Wednesday, May 26, 2010

Are the Liberals becoming another Tea Party - by Andrew Bartlett

From Blogotariat

Are the Liberals becoming another Tea Party?
Bartlett's Blog - May 26, 2010 - 8:38pm
For the last few months, I’ve found it hard to shake the idea that the Liberal Party’s overriding approach to politics and policy has deteriorated to a level little better than where the US Republican Party now finds itself. I think the reason why things have sunk this low has a lot to do with the perverted nature of the so-called culture and history wars which were embraced with such fervour by the Howard government.
The public and policy debates engendered by the culture/history wars were driven by political point-scoring opportunities and a desire to reframe public perceptions in a way which fitted a hardline conservative worldview. It is no wonder Malcolm Fraser resigned from the Liberal party – a decision I am sure he would not have taken lightly.
Facts have been an optional extra in any of the arguments used to advance the culture/history war positions. Once a group of people engaging in political debate no longer feel the need to adhere to a reality based framework, and even basic tenets of logic and rationality are readily dispensed with if they get in the way of a desirable slogan or soundbite, then we are really are faced with a very different type of politics.
Just as the Republicans seem to think that, by definition everything Barack Obama is automatically another part of his socialist, big government, big spending, high taxing, pro-Muslim, anti-American, anti-religious, pro-abortion, gun-hating, pro-terrorist plot to destroy America from the inside – so the Liberal-Nationals now seem to feel every action by other parties, no matter how mundane, straight-forward or rational, must immediately be seen as another example of a fundamental threat to whatever it is they decide they believe in this week.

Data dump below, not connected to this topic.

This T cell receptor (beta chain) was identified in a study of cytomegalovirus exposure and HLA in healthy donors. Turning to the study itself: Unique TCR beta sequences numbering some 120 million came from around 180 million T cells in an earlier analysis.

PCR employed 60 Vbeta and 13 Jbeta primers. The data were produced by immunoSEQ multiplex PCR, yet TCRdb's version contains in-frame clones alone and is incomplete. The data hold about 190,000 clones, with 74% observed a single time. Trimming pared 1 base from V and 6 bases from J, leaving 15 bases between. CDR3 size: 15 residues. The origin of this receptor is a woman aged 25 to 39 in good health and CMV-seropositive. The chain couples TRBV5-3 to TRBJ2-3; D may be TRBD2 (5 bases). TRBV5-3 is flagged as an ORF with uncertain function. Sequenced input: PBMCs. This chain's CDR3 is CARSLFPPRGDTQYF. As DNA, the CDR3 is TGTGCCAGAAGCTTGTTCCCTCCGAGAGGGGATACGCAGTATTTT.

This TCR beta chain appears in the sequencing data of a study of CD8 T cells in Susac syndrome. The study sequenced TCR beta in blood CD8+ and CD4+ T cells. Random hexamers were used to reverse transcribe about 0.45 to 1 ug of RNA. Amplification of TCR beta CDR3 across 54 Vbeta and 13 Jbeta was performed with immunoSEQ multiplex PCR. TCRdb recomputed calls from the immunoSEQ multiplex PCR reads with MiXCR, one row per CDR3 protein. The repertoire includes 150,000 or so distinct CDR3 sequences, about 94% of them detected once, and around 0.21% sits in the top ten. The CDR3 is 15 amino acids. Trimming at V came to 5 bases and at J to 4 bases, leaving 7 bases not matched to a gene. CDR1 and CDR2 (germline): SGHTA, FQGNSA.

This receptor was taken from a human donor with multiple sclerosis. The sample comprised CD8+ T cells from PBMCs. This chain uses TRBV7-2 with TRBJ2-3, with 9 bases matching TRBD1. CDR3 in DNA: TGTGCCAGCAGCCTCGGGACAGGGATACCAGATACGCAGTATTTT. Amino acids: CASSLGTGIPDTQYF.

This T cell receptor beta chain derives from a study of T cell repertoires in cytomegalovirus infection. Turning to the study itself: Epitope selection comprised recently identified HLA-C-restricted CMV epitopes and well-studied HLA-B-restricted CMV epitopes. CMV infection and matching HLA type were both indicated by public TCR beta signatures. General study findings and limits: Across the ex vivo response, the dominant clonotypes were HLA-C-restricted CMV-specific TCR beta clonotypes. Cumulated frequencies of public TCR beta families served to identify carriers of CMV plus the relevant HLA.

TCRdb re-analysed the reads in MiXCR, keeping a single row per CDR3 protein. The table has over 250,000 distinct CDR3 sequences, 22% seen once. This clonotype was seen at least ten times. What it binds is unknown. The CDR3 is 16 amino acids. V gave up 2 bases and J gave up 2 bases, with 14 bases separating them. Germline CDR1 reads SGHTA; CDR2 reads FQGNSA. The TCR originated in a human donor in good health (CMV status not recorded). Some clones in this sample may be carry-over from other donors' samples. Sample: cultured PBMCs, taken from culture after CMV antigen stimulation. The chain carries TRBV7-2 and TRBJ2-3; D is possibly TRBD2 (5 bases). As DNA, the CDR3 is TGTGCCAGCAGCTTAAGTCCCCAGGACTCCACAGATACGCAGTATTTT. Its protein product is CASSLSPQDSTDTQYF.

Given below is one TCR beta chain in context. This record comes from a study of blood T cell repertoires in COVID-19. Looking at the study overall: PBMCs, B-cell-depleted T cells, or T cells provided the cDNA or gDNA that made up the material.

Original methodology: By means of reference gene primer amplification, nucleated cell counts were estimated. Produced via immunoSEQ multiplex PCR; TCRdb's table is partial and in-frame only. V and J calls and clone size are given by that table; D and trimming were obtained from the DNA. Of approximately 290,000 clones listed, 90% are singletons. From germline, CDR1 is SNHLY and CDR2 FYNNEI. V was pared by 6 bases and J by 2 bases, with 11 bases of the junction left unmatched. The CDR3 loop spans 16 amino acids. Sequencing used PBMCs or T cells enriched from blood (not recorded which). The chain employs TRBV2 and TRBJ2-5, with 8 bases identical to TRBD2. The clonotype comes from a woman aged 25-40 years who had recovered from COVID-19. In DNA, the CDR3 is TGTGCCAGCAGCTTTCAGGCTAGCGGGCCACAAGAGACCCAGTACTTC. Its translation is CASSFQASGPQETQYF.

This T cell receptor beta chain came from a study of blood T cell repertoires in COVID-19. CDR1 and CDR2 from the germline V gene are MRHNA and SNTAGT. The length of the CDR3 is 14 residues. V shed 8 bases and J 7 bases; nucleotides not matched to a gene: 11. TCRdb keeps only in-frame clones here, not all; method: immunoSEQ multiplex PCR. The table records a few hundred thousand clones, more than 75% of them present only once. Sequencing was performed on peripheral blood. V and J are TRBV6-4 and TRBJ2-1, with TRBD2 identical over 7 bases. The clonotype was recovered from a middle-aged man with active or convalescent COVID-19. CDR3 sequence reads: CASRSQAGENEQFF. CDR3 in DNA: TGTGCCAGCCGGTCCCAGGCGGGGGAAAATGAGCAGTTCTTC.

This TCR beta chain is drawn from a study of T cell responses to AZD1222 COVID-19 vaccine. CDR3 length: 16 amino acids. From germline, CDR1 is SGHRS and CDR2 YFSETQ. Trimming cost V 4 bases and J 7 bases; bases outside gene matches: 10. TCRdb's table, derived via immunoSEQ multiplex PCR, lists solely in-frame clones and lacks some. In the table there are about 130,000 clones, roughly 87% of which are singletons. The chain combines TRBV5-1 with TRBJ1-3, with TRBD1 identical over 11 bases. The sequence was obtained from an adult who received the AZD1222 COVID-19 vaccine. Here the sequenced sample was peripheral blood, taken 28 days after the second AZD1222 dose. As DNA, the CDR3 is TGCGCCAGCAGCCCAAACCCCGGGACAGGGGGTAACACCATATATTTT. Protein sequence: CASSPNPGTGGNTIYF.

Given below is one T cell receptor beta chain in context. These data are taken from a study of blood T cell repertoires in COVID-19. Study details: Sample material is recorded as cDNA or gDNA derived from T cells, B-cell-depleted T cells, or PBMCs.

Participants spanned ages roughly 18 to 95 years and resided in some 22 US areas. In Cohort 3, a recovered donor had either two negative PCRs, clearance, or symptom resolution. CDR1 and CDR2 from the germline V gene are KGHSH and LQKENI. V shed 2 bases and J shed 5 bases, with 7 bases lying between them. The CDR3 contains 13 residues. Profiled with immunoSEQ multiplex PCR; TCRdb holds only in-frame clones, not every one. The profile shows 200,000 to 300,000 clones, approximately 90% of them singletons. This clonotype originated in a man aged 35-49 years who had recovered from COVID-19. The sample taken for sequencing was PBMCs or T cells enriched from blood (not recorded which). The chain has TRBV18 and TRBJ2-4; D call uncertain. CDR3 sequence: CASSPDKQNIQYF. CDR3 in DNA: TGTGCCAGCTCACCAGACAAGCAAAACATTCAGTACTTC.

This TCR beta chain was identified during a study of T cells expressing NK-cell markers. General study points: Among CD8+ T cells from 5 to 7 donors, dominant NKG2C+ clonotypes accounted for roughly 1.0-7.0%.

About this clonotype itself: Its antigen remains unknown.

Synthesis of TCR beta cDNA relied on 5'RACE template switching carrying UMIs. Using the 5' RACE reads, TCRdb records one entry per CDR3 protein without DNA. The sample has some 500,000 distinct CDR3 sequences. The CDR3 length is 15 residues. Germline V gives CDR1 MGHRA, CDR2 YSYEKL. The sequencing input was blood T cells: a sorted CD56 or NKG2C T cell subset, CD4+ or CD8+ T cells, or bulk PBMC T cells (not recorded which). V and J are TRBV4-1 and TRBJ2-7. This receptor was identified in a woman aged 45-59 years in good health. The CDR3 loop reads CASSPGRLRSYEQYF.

Julie Bishop’s latest bizarre attacks on the very middle of the road decision by the Rudd to eject one Israeli diplomat from Australia in response to that country’s action to forge Australian passports and steal the identities of at least 4 Australian citizens is a small but telling example.
Expelling a diplomat in this sort of circumstance seems like a very stock standard, almost tokenistic going-through-the-motions type of action by Foreign Minister Stephen Smith. Yet Ms Bishop immediately tried to portray this as some sort of anti-Israel action aimed at currying favour with Arab nations. So desperate was she to take a pro-Israel approach, and to suggest that what Israel did was no big deal that she stated that the Australian government (or our spy agency) did the same sort of thing when it came to passport forgery and identity theft.
There is plenty to criticise the Rudd government for, but replacing coherent critiques with knee-jerk shrieking sloganeering is not a good sign. It may even be that this low road approach of manically pushing every negative button in sight could work well electorally – but heaven help us all if it does.
I am not convinced that the Tea Party movement will achieve much politically in the long run other than splinter the Republican vote, but in the mean time they are making any attempt at coherent, rational policy debate in the USA almost impossible. The Liberal’s incoherent, self-contradicting approach on a whole range of policy issues – most worryingly even on economic and tax policy – might be sufficiently obscured by their continuing inchoate war on everything as to provide electoral benefits for them. But once rational thinking is no longer required – in fact becomes an impediment to launching the latest barrage – then there is no guarantee it will ever be returned to at some stage down the track.

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